HDTVs, projectors, and surround sound systems.
Jeffrey's Samsung LCD TV got cracked after the Wii remote got tossed into it and now there's rows of dead pixels. Leo says that unfortunately, there's no way to fix that. Even if there was, it would cost more than the TV is worth. He'll need a new TV.
While last week was the Super Bowl, it was also the biggest TV shopping week of the year as people went out to get a big screen TV to watch the big game. People were looking at plasmas and LED LCDs. Leo's also in the market to upgrade his TV. Should he wait for OLED? Scott says that a 55" OLED will premiere in the US market in March for $12,000! The cost should come down, but the yields are notoriously small with high failure rates. That's why OLED TVs are expensive right now. But over time, Leo says it'll get better. The same thing happened with LCDs.
Neither Scott or David buy warranties. Usually, if a TV goes out, it goes out within the first year. If the warranty is only $50 it may be worth it. The chatroom says to check with his credit card because extended warranties are often offered as a perk.
Scott isn't sure, but if Ashar is comfortable with it, it may be. The chatroom says that the Raspberry Pi is more of a science fair project than a usable computer. A streaming stick is a better option. Roku has one, but he'd need a TV that has an MHL port. There are others though that would still be a better option than the Raspberry Pi.
The best thing to do on a budget is to get a sound bar. They're increasingly popular these days and do a decent job of simulating surround sound. For the money, the Vizio VHT215 is a good one and there's more coming that are very impressive. Yamahas also do a very good job with sim-surround sound bars.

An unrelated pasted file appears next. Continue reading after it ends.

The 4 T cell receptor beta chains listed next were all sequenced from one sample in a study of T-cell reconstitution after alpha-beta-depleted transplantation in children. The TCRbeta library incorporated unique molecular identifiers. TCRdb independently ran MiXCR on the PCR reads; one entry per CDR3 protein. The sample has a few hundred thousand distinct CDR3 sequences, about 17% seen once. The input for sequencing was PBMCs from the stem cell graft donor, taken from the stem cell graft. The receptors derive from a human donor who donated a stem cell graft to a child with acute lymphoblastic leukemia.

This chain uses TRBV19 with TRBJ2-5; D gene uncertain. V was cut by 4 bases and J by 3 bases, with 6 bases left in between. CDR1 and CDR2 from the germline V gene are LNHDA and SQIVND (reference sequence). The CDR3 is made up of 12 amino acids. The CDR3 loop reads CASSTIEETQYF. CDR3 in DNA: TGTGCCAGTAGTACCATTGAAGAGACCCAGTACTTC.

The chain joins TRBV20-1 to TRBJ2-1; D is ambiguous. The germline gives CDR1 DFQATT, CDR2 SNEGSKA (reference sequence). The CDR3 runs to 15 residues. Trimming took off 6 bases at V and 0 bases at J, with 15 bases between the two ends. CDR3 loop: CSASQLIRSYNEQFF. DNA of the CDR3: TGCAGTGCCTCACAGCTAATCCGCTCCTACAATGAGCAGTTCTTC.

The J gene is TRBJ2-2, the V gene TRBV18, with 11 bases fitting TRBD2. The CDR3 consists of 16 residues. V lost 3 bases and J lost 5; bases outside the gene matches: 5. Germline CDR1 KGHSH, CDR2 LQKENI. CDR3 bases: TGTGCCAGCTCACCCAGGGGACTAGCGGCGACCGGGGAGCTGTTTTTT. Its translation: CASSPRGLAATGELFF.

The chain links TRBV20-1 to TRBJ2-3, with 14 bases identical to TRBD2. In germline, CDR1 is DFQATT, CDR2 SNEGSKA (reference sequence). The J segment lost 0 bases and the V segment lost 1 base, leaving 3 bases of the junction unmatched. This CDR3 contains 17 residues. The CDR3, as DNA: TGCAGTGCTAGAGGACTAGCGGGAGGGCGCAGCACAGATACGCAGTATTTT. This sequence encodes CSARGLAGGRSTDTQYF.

Leo says that the System II TIVO does need to phone home every once in awhile to validate an active subscription. According to the chatroom, the Sony Tivo Series II was pretty hackable, while the others weren't. Leo advises visiting WeaKnees.com and the AVS Forum which can help. It's not really that expensive to just subscribe, though.
How does the Samsung Plasma compare to the Panasonic? Scott says that while the Panasonic is his preference, there's not much difference except maybe slightly better blacks for the Panasonic. Dave says that the Samsung has shinier glass. Panasonic is still his #1 choice, though.
David is getting a new TV and he needs composite inputs for the devices he plans to connect it to (a DVD/VCR combo and a security camera). Scott says that these days, he'll be lucky if there's just one set of composite inputs. So the best solution is probably going to be a simple switch box. The chatroom suggests daisy chaining the DVD/VCR combo with the security camera and just switching to the input setting on it. Walmart has a DVD/VCR still for sale, and it has component inputs.
Mark's blu-ray player frequently will lose picture, but the audio will continue. David has had trouble with LG players and although it sounds like an HDCP issue (copy protection), it should affect both, not just one. It would be a good idea to borrow another blu-ray player and see if he can eliminate the TV as the culprit. Also, update the firmware if he can.
Dave has a great Philips TV but from time to time, he hears a "cracking" sound. Dave thinks it may be a faulty power supply. Beatmaster in the chatroom says that Philips TV is the problem, there's been many defective models and a lot of returns. It's generally not worth fixing a broken TV, and Philips is getting out of consumer electronics, so they won't be motivated to fix it. The chatroom suggest going with a sound bar instead. Scott agrees that is the most cost effective solution to deal with the problem.